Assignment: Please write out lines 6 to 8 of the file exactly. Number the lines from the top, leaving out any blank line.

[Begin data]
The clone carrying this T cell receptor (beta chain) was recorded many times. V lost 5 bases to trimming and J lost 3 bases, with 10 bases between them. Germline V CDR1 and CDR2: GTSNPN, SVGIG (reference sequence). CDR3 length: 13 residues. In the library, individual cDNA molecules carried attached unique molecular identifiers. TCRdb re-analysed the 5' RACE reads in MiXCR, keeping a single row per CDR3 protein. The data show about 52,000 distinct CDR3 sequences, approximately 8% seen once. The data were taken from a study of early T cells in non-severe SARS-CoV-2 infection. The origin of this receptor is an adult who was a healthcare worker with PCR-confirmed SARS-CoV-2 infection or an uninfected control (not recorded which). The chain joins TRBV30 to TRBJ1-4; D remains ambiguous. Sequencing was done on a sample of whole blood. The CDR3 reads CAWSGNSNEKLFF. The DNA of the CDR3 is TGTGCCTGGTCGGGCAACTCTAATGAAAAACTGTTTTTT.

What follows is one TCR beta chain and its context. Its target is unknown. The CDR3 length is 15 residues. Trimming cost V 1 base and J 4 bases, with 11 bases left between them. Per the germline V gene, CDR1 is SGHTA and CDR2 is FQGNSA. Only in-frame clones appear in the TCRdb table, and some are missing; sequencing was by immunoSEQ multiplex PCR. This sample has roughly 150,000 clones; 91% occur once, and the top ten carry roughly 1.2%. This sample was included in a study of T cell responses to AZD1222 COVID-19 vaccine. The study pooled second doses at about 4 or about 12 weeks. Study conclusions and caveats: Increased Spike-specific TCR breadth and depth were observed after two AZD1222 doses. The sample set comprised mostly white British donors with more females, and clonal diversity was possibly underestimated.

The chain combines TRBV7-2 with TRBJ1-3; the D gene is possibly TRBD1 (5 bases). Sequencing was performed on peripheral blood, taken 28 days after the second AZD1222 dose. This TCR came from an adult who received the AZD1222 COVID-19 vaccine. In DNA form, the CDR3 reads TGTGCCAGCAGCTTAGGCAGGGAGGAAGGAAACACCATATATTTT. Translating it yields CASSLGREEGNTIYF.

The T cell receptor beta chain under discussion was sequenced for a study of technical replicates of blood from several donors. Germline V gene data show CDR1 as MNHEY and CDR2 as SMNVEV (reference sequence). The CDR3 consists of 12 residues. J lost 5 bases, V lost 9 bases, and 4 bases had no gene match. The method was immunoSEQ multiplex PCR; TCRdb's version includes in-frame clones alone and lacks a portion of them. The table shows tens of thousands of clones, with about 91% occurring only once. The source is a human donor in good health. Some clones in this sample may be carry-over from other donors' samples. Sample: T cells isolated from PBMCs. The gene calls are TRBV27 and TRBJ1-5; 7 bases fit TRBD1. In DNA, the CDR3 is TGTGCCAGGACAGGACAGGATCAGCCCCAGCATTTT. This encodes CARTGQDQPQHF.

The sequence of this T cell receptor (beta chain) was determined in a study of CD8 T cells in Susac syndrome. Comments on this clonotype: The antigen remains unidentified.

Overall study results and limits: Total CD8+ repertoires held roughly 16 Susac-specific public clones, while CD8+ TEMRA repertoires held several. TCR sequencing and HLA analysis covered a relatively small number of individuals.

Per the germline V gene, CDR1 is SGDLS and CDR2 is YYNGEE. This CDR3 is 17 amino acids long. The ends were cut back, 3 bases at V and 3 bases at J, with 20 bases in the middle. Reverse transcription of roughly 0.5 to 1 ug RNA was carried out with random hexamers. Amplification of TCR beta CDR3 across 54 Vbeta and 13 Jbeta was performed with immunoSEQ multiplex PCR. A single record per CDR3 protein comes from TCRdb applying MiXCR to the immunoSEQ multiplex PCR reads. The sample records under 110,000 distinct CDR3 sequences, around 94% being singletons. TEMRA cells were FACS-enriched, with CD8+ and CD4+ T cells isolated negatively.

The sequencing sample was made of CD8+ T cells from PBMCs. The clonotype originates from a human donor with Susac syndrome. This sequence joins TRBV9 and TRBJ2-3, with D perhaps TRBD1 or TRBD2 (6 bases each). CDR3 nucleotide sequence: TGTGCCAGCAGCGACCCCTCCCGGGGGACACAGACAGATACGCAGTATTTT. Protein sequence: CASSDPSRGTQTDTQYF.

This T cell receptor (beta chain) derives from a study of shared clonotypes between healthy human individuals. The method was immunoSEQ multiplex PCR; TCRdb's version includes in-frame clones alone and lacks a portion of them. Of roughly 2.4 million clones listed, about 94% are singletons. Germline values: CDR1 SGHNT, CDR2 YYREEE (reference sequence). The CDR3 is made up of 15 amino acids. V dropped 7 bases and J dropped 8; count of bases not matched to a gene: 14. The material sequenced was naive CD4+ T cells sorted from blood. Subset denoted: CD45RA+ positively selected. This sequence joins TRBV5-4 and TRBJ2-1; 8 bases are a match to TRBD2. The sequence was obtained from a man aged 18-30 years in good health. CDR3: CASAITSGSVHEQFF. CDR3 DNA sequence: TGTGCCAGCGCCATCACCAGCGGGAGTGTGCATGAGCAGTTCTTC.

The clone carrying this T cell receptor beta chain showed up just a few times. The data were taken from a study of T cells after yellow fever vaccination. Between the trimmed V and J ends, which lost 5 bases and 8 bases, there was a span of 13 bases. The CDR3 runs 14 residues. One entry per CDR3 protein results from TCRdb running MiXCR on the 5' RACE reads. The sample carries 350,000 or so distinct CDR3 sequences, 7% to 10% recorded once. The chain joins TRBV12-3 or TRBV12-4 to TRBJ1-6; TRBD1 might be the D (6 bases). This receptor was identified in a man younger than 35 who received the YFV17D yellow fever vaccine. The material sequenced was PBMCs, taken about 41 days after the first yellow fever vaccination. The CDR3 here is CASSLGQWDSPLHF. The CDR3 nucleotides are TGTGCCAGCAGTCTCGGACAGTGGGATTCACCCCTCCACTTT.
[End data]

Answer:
Overall study results and limits: Total CD8+ repertoires held roughly 16 Susac-specific public clones, while CD8+ TEMRA repertoires held several. TCR sequencing and HLA analysis covered a relatively small number of individuals.

Per the germline V gene, CDR1 is SGDLS and CDR2 is YYNGEE. This CDR3 is 17 amino acids long. The ends were cut back, 3 bases at V and 3 bases at J, with 20 bases in the middle. Reverse transcription of roughly 0.5 to 1 ug RNA was carried out with random hexamers. Amplification of TCR beta CDR3 across 54 Vbeta and 13 Jbeta was performed with immunoSEQ multiplex PCR. A single record per CDR3 protein comes from TCRdb applying MiXCR to the immunoSEQ multiplex PCR reads. The sample records under 110,000 distinct CDR3 sequences, around 94% being singletons. TEMRA cells were FACS-enriched, with CD8+ and CD4+ T cells isolated negatively.

The sequencing sample was made of CD8+ T cells from PBMCs. The clonotype originates from a human donor with Susac syndrome. This sequence joins TRBV9 and TRBJ2-3, with D perhaps TRBD1 or TRBD2 (6 bases each). CDR3 nucleotide sequence: TGTGCCAGCAGCGACCCCTCCCGGGGGACACAGACAGATACGCAGTATTTT. Protein sequence: CASSDPSRGTQTDTQYF.